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Look of the Week: Lupita Nyong’o’s disarming silver breastplate

<i>Sean Zanni/Patrick McMullan/Getty Images</i><br/>Lupita Nyong'o attends the 76th Annual Tony Awards on June 11 at United Palace Theater in New York City.
Sean Zanni/Patrick McMullan/Getty Images
Lupita Nyong'o attends the 76th Annual Tony Awards on June 11 at United Palace Theater in New York City.

By Leah Dolan, CNN

(CNN) — Attending the 2023 Tony Awards in New York Sunday night, Lupita Nyong’o arrived in timeless formalwear: a sharp black velvet dinner jacket and flared trousers. Peeping from under her lapels, however, was a far-from-standard take on a black tie ensemble — an armor-like rendering of her bare chest, as if the actor had been dipped in molten silver.

Nyong’o was wearing a custom breastplate cast and molded on her body by Misha Japanwala, a Pakistani artist and designer whose subversive sculptures are already increasingly attracting an impressive celebrity clientele. (An exhibition of Japanwala’s work is also currently on display at the Hannah Traore art gallery in New York.)

With every rivet in Nyong’o’s ribcage and the curve of her clavicle rendered delicately in high-shine metallic hue, the piece provided a provocative illusion of exposure, and gilded commentary on body positivity.

In particularly noteworthy appearances, the breastplate has in recent years been donned by fashion darlings like Zendaya, who wore a pink chrome Tom Ford creation at the 2020 Critics’ Choice Awards, Bella Hadid, whose filigree Schiaparelli breastplate became a major red carpet moment at the Cannes Film Festival in 2021, and, of course, Rihanna, who stunned on-lookers in a red Loewe piece during her Superbowl halftime performance earlier this year.

But breastplates were first seen on the fashion runways over 50 years ago, when Yves Saint Laurent collaborated with sculptor Claude Lalanne for his Fall-Winter 1969 Haute Couture collection. Lalanne created sculpted pieces out of galvanic copper— a body cast of a stomach and another of a bare chest — which featured as the central elements of two Grecian evening gowns in the show.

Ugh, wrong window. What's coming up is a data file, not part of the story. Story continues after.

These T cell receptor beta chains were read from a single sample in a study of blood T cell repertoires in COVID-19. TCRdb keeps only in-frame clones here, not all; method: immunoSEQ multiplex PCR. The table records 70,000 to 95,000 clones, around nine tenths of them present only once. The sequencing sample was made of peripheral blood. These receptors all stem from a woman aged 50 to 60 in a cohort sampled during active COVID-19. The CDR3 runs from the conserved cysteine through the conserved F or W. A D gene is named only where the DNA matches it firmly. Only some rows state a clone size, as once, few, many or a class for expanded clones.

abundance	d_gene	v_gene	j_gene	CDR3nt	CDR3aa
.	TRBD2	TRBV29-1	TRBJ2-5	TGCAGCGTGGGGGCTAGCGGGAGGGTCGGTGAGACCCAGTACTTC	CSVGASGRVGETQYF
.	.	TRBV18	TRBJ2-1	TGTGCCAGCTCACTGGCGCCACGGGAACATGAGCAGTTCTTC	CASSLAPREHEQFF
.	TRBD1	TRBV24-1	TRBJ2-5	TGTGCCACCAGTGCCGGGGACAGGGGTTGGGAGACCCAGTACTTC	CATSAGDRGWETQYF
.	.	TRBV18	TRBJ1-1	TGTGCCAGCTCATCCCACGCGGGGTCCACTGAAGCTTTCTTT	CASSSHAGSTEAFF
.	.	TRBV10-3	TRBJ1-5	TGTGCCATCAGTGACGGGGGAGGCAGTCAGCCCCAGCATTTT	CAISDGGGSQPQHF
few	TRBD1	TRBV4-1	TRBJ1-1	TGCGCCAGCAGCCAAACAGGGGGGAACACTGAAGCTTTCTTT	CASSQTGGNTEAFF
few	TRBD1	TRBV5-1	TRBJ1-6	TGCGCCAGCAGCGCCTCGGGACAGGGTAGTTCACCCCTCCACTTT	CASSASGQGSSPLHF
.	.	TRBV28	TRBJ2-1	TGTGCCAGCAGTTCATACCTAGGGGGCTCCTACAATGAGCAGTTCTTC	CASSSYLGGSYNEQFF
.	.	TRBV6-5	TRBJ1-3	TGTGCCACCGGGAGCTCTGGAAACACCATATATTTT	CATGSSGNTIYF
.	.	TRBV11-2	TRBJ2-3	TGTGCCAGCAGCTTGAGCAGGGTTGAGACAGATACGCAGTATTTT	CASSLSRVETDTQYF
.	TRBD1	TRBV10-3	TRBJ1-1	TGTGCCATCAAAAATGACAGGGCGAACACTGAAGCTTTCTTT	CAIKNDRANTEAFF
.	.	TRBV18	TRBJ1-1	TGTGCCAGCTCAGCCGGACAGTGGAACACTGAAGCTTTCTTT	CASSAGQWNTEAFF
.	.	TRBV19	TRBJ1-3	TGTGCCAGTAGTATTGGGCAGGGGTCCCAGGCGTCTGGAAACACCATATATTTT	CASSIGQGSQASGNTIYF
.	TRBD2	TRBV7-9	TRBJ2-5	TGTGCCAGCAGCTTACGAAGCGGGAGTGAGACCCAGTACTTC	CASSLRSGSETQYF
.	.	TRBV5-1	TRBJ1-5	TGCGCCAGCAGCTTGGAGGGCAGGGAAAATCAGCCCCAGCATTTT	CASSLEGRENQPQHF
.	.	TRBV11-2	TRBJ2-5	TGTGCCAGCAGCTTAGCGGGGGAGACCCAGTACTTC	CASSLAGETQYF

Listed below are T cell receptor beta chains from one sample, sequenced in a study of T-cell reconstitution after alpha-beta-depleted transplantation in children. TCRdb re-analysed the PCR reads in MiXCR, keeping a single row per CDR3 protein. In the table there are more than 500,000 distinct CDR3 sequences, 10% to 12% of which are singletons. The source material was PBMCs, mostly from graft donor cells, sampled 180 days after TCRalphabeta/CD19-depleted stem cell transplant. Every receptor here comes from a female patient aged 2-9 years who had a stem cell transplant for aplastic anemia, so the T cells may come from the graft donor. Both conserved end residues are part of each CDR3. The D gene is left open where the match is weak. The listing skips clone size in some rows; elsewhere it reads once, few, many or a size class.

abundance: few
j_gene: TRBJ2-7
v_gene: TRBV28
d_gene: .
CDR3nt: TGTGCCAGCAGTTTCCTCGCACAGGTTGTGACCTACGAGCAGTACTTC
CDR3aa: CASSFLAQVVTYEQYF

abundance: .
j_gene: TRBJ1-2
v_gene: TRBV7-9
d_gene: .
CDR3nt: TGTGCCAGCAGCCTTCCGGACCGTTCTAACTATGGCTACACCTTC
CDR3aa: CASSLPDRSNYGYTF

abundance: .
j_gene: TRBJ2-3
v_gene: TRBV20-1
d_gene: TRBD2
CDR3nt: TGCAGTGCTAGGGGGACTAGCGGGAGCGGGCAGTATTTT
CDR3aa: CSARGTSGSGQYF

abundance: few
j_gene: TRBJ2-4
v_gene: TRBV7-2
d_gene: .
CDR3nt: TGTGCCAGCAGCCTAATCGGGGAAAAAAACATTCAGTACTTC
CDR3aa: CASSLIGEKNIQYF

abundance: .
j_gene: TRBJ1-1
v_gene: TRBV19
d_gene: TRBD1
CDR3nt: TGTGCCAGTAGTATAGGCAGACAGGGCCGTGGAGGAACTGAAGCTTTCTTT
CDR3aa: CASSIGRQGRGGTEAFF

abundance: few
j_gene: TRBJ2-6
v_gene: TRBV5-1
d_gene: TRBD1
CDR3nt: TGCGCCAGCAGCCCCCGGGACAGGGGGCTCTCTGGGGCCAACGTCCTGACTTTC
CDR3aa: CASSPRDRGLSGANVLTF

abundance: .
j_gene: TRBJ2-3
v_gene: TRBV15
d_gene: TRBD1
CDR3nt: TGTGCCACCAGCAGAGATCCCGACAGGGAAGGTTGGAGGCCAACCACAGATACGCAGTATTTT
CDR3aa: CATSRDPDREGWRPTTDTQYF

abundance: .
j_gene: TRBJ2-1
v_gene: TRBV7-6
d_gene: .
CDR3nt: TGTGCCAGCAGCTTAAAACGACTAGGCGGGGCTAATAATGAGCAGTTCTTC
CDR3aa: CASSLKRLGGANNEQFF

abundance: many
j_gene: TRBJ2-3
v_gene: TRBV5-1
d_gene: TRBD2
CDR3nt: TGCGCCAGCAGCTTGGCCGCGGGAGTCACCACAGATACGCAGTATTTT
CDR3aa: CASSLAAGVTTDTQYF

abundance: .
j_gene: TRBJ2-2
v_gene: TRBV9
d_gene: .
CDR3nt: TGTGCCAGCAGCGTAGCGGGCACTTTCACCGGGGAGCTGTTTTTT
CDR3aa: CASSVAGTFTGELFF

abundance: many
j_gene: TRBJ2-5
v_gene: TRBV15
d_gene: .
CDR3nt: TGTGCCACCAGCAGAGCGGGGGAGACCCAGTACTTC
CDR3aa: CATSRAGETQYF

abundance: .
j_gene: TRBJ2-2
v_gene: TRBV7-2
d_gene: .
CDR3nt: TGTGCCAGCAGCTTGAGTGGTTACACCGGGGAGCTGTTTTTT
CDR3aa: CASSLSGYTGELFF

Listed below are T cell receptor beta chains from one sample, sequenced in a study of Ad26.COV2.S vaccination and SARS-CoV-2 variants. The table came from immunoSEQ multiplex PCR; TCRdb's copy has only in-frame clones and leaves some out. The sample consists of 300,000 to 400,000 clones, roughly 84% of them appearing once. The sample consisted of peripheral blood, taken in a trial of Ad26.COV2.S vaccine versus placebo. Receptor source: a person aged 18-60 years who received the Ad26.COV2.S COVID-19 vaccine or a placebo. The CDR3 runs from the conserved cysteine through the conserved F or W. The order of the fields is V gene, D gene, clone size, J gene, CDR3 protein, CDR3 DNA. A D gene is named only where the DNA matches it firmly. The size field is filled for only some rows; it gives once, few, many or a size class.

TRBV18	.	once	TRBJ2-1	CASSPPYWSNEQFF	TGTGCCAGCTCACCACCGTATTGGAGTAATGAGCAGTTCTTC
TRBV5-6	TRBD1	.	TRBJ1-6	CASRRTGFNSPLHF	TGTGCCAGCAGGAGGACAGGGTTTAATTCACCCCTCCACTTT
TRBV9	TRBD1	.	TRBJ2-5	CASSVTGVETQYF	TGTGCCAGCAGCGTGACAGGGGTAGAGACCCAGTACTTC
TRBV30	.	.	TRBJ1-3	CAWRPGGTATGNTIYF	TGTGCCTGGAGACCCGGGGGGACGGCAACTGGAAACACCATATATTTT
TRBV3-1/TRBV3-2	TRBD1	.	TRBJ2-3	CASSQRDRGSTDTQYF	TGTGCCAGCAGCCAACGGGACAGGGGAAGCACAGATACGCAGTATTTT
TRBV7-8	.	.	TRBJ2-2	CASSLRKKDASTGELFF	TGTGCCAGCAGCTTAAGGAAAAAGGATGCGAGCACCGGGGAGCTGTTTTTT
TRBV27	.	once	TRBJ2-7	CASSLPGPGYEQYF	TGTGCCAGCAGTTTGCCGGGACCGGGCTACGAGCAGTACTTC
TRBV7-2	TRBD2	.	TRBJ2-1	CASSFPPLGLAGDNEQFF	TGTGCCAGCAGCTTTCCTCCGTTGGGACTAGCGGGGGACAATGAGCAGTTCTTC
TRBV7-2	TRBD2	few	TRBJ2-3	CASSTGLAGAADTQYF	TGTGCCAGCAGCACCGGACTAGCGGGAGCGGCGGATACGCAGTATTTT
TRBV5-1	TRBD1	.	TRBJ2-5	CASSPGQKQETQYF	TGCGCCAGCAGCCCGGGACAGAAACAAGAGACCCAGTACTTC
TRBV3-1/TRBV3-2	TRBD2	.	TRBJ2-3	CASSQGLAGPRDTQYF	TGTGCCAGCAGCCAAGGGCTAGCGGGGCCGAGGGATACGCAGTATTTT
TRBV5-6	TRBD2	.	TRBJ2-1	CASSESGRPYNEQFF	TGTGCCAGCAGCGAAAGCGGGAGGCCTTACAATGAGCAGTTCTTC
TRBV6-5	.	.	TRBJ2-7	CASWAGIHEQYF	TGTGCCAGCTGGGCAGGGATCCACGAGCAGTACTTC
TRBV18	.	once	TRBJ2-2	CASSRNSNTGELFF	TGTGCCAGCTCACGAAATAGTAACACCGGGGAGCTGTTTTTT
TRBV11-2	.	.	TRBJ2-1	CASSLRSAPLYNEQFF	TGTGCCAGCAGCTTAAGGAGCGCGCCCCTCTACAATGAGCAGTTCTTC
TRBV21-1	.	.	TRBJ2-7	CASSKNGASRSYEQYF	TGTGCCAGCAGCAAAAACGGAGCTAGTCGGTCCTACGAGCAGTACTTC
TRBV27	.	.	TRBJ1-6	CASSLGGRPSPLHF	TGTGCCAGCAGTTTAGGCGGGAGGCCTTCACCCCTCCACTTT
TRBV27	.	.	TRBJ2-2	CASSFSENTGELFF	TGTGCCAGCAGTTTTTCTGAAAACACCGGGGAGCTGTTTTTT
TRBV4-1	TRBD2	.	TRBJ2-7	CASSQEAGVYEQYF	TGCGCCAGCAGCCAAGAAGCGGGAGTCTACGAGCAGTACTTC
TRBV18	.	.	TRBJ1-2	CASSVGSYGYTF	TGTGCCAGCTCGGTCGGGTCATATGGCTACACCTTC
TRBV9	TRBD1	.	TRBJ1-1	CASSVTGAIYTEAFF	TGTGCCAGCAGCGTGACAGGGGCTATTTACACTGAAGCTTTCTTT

And in their original form they date back millennia further still, created as stylized armor for wealthy warriors in ancient Greece. These fighters’ breastplates were chiseled to portray an idealized version of the human form; perfect pectoral muscles, taut obliques and (literal) rock-hard abs were hammered into the bronze armor to flatter the wearer both as a show of status and attempt to intimidate an opponent.

Japanwala’s work, however, presents a very different picture. Instead of depicting a fantasy, her pieces are a form of documentation and reclamation. There is nowhere to hide in a molded body cast, but nor should there be, says Japanwala, who describes her work as “a rejection and deconstruction of the external shame attached to one’s body.” Nothing is lost, airbrushed or altered through her body-casting process — rather, it is highlighted, allowing the 27-year-old artist to push back against homogenous beauty standards by enshrining a variety of body shapes.

“A shame-less out-of-body experience,” Nyong’o wrote of the breastplate on Instagram. “Thank you for this special opportunity to be exactly here, in this body now.”

And while some online have perhaps inevitably taken issue with the revealing nature of Nyong’o’s look, Japanwala’s intention remains clear: “Our bodies shouldn’t need to prove anything other than being allowed to simply exist,” her artist statement reads.

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